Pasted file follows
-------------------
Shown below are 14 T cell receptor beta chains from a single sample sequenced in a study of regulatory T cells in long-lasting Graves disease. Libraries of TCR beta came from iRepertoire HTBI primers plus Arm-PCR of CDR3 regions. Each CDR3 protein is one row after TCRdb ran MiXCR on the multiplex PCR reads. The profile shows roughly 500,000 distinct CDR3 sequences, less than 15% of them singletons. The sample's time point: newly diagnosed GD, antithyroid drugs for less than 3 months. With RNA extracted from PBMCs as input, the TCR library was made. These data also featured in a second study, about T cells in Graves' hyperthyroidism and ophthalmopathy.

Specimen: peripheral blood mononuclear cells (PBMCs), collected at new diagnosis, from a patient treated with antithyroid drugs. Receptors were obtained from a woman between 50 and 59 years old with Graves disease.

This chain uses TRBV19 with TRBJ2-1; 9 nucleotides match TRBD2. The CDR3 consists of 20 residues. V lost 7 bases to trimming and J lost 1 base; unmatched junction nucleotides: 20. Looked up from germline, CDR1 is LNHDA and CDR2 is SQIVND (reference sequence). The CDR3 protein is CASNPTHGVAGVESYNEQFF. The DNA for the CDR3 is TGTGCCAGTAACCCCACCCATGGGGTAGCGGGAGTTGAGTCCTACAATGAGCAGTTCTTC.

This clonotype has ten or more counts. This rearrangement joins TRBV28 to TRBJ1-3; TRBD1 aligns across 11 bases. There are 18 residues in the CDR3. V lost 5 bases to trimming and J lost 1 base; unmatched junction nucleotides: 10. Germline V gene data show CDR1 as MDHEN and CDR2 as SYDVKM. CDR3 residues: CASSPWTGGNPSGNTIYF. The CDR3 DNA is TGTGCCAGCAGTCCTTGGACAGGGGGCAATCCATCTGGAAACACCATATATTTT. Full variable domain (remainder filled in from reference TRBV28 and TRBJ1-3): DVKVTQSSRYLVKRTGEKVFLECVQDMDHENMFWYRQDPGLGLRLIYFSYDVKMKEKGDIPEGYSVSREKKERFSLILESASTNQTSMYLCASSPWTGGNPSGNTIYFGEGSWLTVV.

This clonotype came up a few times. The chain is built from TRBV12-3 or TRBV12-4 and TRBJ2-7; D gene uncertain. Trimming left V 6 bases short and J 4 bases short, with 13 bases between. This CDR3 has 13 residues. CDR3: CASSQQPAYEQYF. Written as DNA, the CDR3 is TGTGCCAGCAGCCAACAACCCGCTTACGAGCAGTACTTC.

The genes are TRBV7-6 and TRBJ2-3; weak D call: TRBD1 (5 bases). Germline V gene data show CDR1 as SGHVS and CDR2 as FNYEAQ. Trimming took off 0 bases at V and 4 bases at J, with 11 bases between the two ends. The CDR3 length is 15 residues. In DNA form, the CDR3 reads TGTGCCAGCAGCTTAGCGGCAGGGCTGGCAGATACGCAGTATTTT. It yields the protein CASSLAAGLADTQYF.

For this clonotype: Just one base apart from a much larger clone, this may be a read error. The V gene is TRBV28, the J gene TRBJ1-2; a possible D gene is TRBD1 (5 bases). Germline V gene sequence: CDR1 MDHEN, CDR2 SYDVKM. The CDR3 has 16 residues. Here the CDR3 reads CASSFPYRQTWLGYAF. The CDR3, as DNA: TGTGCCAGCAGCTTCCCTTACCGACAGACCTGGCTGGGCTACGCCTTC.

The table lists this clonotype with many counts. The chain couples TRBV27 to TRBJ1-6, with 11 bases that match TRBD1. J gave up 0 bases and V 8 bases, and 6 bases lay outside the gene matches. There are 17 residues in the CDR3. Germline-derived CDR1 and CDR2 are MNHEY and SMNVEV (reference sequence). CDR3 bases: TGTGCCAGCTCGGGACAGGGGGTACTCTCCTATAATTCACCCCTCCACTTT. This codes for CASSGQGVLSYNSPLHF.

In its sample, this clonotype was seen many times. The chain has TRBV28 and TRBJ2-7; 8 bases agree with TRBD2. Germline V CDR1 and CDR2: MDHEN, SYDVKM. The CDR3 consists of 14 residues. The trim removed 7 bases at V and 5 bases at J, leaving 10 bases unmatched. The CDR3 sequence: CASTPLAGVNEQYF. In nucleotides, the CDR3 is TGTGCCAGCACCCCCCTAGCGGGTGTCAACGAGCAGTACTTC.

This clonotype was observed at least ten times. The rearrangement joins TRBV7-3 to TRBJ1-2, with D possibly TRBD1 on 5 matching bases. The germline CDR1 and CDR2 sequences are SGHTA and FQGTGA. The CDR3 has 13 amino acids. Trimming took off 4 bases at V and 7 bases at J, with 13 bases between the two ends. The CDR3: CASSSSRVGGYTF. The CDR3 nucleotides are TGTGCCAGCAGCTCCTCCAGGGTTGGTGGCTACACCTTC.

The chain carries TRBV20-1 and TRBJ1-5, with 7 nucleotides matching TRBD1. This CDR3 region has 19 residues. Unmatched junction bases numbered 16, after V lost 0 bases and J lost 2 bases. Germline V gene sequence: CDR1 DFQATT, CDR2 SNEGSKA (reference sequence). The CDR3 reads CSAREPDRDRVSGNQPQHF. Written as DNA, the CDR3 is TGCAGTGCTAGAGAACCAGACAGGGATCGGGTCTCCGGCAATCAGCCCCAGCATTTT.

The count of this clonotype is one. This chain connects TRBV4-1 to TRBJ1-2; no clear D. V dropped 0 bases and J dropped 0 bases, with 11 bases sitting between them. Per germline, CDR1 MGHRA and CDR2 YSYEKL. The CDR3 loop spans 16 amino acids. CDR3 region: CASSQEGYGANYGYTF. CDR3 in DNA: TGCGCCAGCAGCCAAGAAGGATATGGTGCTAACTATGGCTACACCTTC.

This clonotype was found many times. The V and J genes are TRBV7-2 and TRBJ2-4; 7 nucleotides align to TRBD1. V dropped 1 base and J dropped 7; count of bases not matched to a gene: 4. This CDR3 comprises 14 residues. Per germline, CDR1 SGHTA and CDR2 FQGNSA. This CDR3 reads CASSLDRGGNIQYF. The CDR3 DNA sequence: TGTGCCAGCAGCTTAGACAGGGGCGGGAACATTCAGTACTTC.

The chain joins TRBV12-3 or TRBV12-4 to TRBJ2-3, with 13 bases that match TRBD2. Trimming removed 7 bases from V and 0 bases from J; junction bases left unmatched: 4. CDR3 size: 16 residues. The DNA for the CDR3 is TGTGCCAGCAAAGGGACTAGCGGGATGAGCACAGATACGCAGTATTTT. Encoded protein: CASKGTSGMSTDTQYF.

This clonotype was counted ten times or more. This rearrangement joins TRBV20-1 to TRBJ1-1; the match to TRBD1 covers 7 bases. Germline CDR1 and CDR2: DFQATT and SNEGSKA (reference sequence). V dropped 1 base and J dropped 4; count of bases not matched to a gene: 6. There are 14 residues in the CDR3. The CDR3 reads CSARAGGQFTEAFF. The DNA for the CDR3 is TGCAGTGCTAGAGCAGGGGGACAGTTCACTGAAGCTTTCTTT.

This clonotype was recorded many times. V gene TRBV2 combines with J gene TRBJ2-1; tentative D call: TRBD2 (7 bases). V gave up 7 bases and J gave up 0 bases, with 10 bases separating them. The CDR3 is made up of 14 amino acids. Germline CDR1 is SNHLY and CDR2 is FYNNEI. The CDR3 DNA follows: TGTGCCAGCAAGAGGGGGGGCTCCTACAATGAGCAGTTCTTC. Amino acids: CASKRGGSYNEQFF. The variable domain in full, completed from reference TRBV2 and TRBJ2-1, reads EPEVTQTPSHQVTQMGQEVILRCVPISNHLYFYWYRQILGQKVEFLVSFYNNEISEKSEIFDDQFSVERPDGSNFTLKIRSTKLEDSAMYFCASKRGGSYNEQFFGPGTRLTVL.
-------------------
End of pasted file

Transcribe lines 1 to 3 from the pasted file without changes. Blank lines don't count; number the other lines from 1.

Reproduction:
Shown below are 14 T cell receptor beta chains from a single sample sequenced in a study of regulatory T cells in long-lasting Graves disease. Libraries of TCR beta came from iRepertoire HTBI primers plus Arm-PCR of CDR3 regions. Each CDR3 protein is one row after TCRdb ran MiXCR on the multiplex PCR reads. The profile shows roughly 500,000 distinct CDR3 sequences, less than 15% of them singletons. The sample's time point: newly diagnosed GD, antithyroid drugs for less than 3 months. With RNA extracted from PBMCs as input, the TCR library was made. These data also featured in a second study, about T cells in Graves' hyperthyroidism and ophthalmopathy.

Specimen: peripheral blood mononuclear cells (PBMCs), collected at new diagnosis, from a patient treated with antithyroid drugs. Receptors were obtained from a woman between 50 and 59 years old with Graves disease.

This chain uses TRBV19 with TRBJ2-1; 9 nucleotides match TRBD2. The CDR3 consists of 20 residues. V lost 7 bases to trimming and J lost 1 base; unmatched junction nucleotides: 20. Looked up from germline, CDR1 is LNHDA and CDR2 is SQIVND (reference sequence). The CDR3 protein is CASNPTHGVAGVESYNEQFF. The DNA for the CDR3 is TGTGCCAGTAACCCCACCCATGGGGTAGCGGGAGTTGAGTCCTACAATGAGCAGTTCTTC.